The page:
SOUTH ATLANTIC SARGASSO SEA
SARGASSUM - The giant brown seaweed, having shown that it can spread from North to South Atlantic oceans, could spread to the Indian and Pacific oceans as a potentially invasive species. The proof of which (as a theory) is satellite pictures, and changing wind states. The spread witnessed here, could just as easily migrate between oceans, and thence to the bays and seas within those oceans.
As we already an Equatorial Atlantic Sargasso Sea, as a model of likely development. The next logical stage in the evolution of sargassum, would seem to be a spill over into the South Atlantic proper, presumably, determined by any increase in ocean temperature, linked to the availability of nutrients on which the sargassum seaweed thrives.
Hence, we need to link sargassum spread to temperate, linked to measurements of nutrients and currents speeds.
The North Atlantic Sargasso Sea is where sargassum originates and was contained for hundreds of years, until climate change and intensive farming. But should the unthinkable happen, and the invasive species take hold in the South Atlantic, from whence to spread it's biological advantage, one can imagine the dire consequences, perhaps mirroring that now ruining the Caribbean Sea. Make no mistake, the consequences of climate change and intensive, fertilizer based farming, could become a deadly world contagion, to make other epidemics seem insignificant, in terms of potential human tragedy.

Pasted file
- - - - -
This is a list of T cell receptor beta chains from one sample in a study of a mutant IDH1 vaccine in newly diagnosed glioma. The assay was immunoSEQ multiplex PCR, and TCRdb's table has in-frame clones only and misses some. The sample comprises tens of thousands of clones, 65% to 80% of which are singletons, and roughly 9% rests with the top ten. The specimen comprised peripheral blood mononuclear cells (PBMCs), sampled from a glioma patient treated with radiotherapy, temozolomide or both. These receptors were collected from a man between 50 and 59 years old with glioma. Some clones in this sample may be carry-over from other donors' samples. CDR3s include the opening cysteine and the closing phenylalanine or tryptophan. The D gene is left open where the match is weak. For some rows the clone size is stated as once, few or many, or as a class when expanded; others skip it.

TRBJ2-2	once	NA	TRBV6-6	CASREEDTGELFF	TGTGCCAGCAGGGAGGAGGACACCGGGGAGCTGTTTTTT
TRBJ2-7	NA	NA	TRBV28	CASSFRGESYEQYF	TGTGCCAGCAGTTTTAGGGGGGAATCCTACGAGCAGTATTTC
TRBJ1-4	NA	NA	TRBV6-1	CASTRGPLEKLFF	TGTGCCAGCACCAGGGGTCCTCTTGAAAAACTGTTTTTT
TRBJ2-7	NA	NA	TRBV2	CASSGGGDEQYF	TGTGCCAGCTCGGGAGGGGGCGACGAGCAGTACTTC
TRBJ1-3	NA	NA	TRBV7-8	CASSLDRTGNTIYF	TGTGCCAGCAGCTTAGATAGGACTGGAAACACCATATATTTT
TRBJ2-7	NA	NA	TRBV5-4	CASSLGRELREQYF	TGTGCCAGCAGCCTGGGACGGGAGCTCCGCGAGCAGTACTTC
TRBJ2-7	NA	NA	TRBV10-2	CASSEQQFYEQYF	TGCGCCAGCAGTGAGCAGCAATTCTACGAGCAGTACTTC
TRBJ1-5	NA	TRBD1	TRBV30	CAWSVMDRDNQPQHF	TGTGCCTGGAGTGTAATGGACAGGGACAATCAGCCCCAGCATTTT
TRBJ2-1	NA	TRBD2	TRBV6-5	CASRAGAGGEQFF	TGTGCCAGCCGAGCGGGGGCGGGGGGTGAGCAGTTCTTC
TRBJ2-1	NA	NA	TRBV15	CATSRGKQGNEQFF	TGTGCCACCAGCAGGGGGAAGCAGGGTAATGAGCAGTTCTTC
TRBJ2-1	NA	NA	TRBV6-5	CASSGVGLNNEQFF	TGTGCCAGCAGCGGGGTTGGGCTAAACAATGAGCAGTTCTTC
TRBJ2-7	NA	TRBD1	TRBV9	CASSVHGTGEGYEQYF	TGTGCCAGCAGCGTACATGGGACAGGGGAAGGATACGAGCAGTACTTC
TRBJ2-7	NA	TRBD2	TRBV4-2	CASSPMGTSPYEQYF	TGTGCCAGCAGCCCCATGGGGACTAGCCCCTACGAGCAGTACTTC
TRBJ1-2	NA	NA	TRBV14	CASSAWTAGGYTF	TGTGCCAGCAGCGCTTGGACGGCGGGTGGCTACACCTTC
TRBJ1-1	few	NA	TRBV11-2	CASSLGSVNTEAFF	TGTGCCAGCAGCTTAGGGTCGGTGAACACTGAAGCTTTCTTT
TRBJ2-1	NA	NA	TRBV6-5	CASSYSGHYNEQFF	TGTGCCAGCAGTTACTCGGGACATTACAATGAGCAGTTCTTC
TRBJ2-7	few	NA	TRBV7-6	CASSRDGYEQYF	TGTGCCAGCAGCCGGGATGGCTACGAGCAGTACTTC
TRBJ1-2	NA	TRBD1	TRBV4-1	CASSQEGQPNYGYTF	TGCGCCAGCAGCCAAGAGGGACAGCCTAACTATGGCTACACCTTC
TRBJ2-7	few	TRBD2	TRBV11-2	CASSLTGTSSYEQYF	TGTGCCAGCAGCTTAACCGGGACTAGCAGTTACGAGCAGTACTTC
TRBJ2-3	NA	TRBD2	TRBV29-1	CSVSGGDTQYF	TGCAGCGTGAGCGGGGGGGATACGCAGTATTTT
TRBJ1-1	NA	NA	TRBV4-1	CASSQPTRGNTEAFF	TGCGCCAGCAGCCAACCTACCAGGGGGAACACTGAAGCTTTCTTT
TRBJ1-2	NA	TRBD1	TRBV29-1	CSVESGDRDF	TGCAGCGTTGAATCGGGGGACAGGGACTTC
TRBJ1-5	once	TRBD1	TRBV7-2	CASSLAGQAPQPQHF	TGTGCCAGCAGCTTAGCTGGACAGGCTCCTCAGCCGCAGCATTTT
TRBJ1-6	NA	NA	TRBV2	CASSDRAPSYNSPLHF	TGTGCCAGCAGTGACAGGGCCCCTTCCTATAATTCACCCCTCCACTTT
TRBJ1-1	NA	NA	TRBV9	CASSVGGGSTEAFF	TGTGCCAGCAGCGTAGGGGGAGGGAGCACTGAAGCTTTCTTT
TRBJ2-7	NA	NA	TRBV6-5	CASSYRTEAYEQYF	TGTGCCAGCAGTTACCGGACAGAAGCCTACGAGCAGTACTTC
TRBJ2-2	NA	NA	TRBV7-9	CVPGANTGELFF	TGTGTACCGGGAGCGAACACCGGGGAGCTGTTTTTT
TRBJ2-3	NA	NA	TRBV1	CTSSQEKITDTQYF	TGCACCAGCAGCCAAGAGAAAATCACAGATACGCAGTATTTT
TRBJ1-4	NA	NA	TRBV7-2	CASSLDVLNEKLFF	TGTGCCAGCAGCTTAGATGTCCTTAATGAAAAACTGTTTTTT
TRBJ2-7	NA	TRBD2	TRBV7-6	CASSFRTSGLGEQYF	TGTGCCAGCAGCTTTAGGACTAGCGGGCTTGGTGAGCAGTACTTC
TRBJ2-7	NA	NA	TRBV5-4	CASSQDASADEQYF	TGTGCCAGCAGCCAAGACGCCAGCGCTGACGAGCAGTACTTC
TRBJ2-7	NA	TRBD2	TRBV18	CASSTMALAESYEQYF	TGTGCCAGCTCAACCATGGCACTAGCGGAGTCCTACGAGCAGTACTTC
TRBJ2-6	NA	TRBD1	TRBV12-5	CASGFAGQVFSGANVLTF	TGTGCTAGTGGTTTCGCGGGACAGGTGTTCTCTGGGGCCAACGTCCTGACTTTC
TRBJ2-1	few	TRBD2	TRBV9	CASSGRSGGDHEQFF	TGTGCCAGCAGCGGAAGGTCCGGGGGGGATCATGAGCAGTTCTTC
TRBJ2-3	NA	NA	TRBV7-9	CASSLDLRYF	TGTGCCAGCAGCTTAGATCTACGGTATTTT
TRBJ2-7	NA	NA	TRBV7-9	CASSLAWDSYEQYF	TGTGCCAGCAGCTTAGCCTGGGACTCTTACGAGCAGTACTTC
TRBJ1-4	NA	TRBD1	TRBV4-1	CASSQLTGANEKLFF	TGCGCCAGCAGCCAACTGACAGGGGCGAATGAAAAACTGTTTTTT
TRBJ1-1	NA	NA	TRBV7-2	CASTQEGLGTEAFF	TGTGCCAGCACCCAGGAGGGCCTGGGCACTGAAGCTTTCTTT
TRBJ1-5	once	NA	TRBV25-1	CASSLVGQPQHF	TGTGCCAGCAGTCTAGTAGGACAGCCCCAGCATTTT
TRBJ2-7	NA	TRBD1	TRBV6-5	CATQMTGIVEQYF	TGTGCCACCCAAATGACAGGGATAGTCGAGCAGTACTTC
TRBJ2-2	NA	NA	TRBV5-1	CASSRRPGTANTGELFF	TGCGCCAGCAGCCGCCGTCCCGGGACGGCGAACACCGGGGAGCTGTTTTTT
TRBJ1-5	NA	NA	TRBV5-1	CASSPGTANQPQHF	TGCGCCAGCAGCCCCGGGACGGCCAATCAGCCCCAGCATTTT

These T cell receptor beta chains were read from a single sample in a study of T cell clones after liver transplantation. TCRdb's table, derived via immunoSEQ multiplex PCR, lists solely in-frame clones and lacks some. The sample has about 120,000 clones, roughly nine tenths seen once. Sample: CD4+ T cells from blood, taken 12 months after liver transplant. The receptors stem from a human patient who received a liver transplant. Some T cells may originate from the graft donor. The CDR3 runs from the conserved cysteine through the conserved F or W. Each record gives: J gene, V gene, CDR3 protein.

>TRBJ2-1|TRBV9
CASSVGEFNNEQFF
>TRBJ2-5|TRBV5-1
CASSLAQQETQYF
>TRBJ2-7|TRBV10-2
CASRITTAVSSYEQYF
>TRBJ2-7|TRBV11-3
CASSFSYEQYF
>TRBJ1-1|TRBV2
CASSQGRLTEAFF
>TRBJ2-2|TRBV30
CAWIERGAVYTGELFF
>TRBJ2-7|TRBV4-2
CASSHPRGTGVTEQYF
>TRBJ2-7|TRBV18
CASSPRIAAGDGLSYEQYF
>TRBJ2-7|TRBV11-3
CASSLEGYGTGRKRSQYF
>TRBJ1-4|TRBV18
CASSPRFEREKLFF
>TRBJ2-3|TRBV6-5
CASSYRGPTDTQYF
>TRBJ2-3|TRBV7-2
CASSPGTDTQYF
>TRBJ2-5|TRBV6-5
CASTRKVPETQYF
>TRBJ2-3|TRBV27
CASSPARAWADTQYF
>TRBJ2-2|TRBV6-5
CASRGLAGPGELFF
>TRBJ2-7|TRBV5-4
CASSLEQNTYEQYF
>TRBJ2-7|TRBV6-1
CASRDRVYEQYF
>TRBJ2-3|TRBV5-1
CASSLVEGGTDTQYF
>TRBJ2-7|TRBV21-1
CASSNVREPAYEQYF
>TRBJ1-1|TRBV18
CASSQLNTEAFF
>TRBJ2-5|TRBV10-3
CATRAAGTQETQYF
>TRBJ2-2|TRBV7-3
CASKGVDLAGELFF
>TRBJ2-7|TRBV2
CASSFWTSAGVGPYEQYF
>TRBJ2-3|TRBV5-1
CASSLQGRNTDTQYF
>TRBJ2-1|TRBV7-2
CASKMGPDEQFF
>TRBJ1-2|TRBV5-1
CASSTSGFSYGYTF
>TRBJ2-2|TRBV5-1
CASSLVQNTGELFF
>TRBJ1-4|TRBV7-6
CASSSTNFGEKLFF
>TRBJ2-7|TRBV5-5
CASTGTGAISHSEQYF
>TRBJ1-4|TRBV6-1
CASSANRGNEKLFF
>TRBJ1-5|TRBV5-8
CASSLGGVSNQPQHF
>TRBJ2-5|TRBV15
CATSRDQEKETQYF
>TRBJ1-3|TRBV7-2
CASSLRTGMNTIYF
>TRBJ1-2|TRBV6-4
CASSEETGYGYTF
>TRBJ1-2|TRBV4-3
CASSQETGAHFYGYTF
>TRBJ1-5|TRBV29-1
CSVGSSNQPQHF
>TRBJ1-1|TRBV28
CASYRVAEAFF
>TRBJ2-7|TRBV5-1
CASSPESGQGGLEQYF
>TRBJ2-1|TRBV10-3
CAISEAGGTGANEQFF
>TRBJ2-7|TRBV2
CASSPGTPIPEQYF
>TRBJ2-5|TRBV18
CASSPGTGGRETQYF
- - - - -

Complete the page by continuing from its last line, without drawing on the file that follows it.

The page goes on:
An animal has a means to exhaust toxic waste, essential for a healthy lifestyle. The oceans have nowhere to dump the excrement we dump in it. They just get more polluted. Except for sargassum piling onto the shores, telling us that we have reached the limit.
So, what are the chances of it happening? Could there be a 'South Atlantic Sargasso Sea,' where the present welcoming waters are turned into a cesspit of foul smelling rotten seaweeds, as they release hydrogen sulphide gas.
That all depends on temperature rise of seawater, combined with nutrient supply, and circulating currents, including winds.
At this stage of the formulation of his theory, the innovator is considering the awful prospect, based on the demonstrable and devastating spread of sargassum from the North Atlantic to the Equatorial South Atlantic, but not yet migrating to the more general south, due presumably, to temperatures not yet being to the liking of the buoyant seaweed.
The three major oceans are all interconnected via currents and driving winds. The main barrier to migration at present, is the temperature and level of nutrients, that is lower where the seaweed mats could pass from one to another. But that is by no means a hard point, as the melting of the polar caps indicates. We are living in changeable times, where the unthinkable is taking place, as a pace faster than previously supposed.
In other words, the impossible is rapidly becoming possible. And there is no containment system at present, to prevent that from happening; no international coordination, or action plan. A recipe for disaster you may think!